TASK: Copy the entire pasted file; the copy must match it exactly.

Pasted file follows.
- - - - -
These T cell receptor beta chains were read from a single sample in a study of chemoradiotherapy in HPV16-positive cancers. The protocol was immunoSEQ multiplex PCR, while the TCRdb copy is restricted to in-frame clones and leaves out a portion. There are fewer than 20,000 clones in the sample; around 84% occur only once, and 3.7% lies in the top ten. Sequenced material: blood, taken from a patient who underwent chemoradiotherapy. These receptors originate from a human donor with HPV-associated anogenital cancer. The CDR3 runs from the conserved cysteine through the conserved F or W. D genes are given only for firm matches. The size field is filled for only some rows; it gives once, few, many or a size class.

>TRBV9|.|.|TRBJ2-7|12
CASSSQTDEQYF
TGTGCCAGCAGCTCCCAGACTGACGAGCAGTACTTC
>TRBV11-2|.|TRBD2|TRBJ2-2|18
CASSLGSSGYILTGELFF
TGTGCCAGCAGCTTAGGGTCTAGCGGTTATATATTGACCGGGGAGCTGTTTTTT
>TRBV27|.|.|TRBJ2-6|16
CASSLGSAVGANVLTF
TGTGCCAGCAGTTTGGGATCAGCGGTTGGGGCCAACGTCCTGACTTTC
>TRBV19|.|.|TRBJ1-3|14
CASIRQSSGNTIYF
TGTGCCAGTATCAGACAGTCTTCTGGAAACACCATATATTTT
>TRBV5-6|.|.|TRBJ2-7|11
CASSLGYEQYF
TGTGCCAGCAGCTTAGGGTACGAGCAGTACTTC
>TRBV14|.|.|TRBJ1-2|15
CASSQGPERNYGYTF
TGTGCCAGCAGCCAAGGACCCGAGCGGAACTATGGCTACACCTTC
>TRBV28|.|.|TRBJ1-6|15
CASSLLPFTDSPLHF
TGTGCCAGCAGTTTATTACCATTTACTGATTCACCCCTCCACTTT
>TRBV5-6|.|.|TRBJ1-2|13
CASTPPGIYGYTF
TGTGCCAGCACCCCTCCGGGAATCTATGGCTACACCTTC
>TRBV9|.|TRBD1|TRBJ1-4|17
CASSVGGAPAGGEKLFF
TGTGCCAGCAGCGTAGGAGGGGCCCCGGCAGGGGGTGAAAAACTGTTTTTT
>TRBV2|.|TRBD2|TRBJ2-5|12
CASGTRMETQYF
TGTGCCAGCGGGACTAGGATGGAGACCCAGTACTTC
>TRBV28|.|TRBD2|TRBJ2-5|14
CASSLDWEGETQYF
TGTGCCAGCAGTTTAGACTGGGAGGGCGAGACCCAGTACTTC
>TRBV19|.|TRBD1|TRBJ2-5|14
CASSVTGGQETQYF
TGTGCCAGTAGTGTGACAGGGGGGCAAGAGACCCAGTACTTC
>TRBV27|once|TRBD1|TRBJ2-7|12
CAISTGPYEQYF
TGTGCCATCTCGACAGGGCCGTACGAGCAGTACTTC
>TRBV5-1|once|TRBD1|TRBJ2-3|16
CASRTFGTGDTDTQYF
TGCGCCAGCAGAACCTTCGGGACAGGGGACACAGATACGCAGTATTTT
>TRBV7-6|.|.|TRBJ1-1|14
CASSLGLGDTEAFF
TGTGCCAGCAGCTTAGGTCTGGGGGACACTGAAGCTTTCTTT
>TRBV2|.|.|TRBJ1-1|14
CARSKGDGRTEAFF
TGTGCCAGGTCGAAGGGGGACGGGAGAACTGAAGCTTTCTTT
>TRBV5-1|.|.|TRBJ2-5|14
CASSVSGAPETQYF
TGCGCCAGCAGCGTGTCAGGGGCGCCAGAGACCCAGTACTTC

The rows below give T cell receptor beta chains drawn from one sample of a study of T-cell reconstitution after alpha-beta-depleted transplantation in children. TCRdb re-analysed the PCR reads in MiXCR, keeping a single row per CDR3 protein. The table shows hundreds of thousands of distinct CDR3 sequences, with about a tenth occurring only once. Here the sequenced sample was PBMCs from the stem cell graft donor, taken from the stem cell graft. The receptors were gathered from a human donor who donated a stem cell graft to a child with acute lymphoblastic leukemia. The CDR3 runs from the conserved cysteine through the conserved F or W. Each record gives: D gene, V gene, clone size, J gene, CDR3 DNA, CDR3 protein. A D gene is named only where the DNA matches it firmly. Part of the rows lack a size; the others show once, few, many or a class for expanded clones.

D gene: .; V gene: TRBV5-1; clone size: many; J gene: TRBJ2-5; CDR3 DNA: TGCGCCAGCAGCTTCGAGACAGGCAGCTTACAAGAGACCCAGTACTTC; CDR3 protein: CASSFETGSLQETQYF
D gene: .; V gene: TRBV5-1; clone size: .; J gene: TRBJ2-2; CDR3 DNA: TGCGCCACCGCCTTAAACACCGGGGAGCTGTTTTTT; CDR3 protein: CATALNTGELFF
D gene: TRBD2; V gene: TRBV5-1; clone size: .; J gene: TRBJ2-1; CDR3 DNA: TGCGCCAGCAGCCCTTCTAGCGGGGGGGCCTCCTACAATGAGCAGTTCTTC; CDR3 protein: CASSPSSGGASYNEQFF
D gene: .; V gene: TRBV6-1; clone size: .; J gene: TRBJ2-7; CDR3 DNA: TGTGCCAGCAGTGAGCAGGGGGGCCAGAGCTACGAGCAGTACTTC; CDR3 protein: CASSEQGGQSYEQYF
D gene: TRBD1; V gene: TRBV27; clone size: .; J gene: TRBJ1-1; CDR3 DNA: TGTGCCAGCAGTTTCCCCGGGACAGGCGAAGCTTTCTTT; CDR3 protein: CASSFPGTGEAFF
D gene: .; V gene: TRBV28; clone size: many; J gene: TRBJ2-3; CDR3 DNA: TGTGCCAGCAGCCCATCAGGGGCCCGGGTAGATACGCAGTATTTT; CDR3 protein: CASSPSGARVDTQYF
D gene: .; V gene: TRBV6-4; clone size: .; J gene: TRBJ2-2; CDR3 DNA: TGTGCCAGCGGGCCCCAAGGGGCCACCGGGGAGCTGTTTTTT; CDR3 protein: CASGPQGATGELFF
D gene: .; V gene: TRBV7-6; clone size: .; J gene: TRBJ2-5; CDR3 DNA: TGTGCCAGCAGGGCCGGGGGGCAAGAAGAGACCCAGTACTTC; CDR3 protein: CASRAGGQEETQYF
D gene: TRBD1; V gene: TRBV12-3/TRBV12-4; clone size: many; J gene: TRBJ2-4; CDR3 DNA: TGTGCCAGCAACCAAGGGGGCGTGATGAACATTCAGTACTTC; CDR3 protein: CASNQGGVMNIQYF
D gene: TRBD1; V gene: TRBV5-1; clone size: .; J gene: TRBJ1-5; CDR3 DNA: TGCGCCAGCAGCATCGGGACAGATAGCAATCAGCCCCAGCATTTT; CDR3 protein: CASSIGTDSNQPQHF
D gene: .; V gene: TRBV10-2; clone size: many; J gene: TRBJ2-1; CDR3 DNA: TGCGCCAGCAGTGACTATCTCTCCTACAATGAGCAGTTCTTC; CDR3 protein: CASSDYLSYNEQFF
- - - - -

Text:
These T cell receptor beta chains were read from a single sample in a study of chemoradiotherapy in HPV16-positive cancers. The protocol was immunoSEQ multiplex PCR, while the TCRdb copy is restricted to in-frame clones and leaves out a portion. There are fewer than 20,000 clones in the sample; around 84% occur only once, and 3.7% lies in the top ten. Sequenced material: blood, taken from a patient who underwent chemoradiotherapy. These receptors originate from a human donor with HPV-associated anogenital cancer. The CDR3 runs from the conserved cysteine through the conserved F or W. D genes are given only for firm matches. The size field is filled for only some rows; it gives once, few, many or a size class.

>TRBV9|.|.|TRBJ2-7|12
CASSSQTDEQYF
TGTGCCAGCAGCTCCCAGACTGACGAGCAGTACTTC
>TRBV11-2|.|TRBD2|TRBJ2-2|18
CASSLGSSGYILTGELFF
TGTGCCAGCAGCTTAGGGTCTAGCGGTTATATATTGACCGGGGAGCTGTTTTTT
>TRBV27|.|.|TRBJ2-6|16
CASSLGSAVGANVLTF
TGTGCCAGCAGTTTGGGATCAGCGGTTGGGGCCAACGTCCTGACTTTC
>TRBV19|.|.|TRBJ1-3|14
CASIRQSSGNTIYF
TGTGCCAGTATCAGACAGTCTTCTGGAAACACCATATATTTT
>TRBV5-6|.|.|TRBJ2-7|11
CASSLGYEQYF
TGTGCCAGCAGCTTAGGGTACGAGCAGTACTTC
>TRBV14|.|.|TRBJ1-2|15
CASSQGPERNYGYTF
TGTGCCAGCAGCCAAGGACCCGAGCGGAACTATGGCTACACCTTC
>TRBV28|.|.|TRBJ1-6|15
CASSLLPFTDSPLHF
TGTGCCAGCAGTTTATTACCATTTACTGATTCACCCCTCCACTTT
>TRBV5-6|.|.|TRBJ1-2|13
CASTPPGIYGYTF
TGTGCCAGCACCCCTCCGGGAATCTATGGCTACACCTTC
>TRBV9|.|TRBD1|TRBJ1-4|17
CASSVGGAPAGGEKLFF
TGTGCCAGCAGCGTAGGAGGGGCCCCGGCAGGGGGTGAAAAACTGTTTTTT
>TRBV2|.|TRBD2|TRBJ2-5|12
CASGTRMETQYF
TGTGCCAGCGGGACTAGGATGGAGACCCAGTACTTC
>TRBV28|.|TRBD2|TRBJ2-5|14
CASSLDWEGETQYF
TGTGCCAGCAGTTTAGACTGGGAGGGCGAGACCCAGTACTTC
>TRBV19|.|TRBD1|TRBJ2-5|14
CASSVTGGQETQYF
TGTGCCAGTAGTGTGACAGGGGGGCAAGAGACCCAGTACTTC
>TRBV27|once|TRBD1|TRBJ2-7|12
CAISTGPYEQYF
TGTGCCATCTCGACAGGGCCGTACGAGCAGTACTTC
>TRBV5-1|once|TRBD1|TRBJ2-3|16
CASRTFGTGDTDTQYF
TGCGCCAGCAGAACCTTCGGGACAGGGGACACAGATACGCAGTATTTT
>TRBV7-6|.|.|TRBJ1-1|14
CASSLGLGDTEAFF
TGTGCCAGCAGCTTAGGTCTGGGGGACACTGAAGCTTTCTTT
>TRBV2|.|.|TRBJ1-1|14
CARSKGDGRTEAFF
TGTGCCAGGTCGAAGGGGGACGGGAGAACTGAAGCTTTCTTT
>TRBV5-1|.|.|TRBJ2-5|14
CASSVSGAPETQYF
TGCGCCAGCAGCGTGTCAGGGGCGCCAGAGACCCAGTACTTC

The rows below give T cell receptor beta chains drawn from one sample of a study of T-cell reconstitution after alpha-beta-depleted transplantation in children. TCRdb re-analysed the PCR reads in MiXCR, keeping a single row per CDR3 protein. The table shows hundreds of thousands of distinct CDR3 sequences, with about a tenth occurring only once. Here the sequenced sample was PBMCs from the stem cell graft donor, taken from the stem cell graft. The receptors were gathered from a human donor who donated a stem cell graft to a child with acute lymphoblastic leukemia. The CDR3 runs from the conserved cysteine through the conserved F or W. Each record gives: D gene, V gene, clone size, J gene, CDR3 DNA, CDR3 protein. A D gene is named only where the DNA matches it firmly. Part of the rows lack a size; the others show once, few, many or a class for expanded clones.

D gene: .; V gene: TRBV5-1; clone size: many; J gene: TRBJ2-5; CDR3 DNA: TGCGCCAGCAGCTTCGAGACAGGCAGCTTACAAGAGACCCAGTACTTC; CDR3 protein: CASSFETGSLQETQYF
D gene: .; V gene: TRBV5-1; clone size: .; J gene: TRBJ2-2; CDR3 DNA: TGCGCCACCGCCTTAAACACCGGGGAGCTGTTTTTT; CDR3 protein: CATALNTGELFF
D gene: TRBD2; V gene: TRBV5-1; clone size: .; J gene: TRBJ2-1; CDR3 DNA: TGCGCCAGCAGCCCTTCTAGCGGGGGGGCCTCCTACAATGAGCAGTTCTTC; CDR3 protein: CASSPSSGGASYNEQFF
D gene: .; V gene: TRBV6-1; clone size: .; J gene: TRBJ2-7; CDR3 DNA: TGTGCCAGCAGTGAGCAGGGGGGCCAGAGCTACGAGCAGTACTTC; CDR3 protein: CASSEQGGQSYEQYF
D gene: TRBD1; V gene: TRBV27; clone size: .; J gene: TRBJ1-1; CDR3 DNA: TGTGCCAGCAGTTTCCCCGGGACAGGCGAAGCTTTCTTT; CDR3 protein: CASSFPGTGEAFF
D gene: .; V gene: TRBV28; clone size: many; J gene: TRBJ2-3; CDR3 DNA: TGTGCCAGCAGCCCATCAGGGGCCCGGGTAGATACGCAGTATTTT; CDR3 protein: CASSPSGARVDTQYF
D gene: .; V gene: TRBV6-4; clone size: .; J gene: TRBJ2-2; CDR3 DNA: TGTGCCAGCGGGCCCCAAGGGGCCACCGGGGAGCTGTTTTTT; CDR3 protein: CASGPQGATGELFF
D gene: .; V gene: TRBV7-6; clone size: .; J gene: TRBJ2-5; CDR3 DNA: TGTGCCAGCAGGGCCGGGGGGCAAGAAGAGACCCAGTACTTC; CDR3 protein: CASRAGGQEETQYF
D gene: TRBD1; V gene: TRBV12-3/TRBV12-4; clone size: many; J gene: TRBJ2-4; CDR3 DNA: TGTGCCAGCAACCAAGGGGGCGTGATGAACATTCAGTACTTC; CDR3 protein: CASNQGGVMNIQYF
D gene: TRBD1; V gene: TRBV5-1; clone size: .; J gene: TRBJ1-5; CDR3 DNA: TGCGCCAGCAGCATCGGGACAGATAGCAATCAGCCCCAGCATTTT; CDR3 protein: CASSIGTDSNQPQHF
D gene: .; V gene: TRBV10-2; clone size: many; J gene: TRBJ2-1; CDR3 DNA: TGCGCCAGCAGTGACTATCTCTCCTACAATGAGCAGTTCTTC; CDR3 protein: CASSDYLSYNEQFF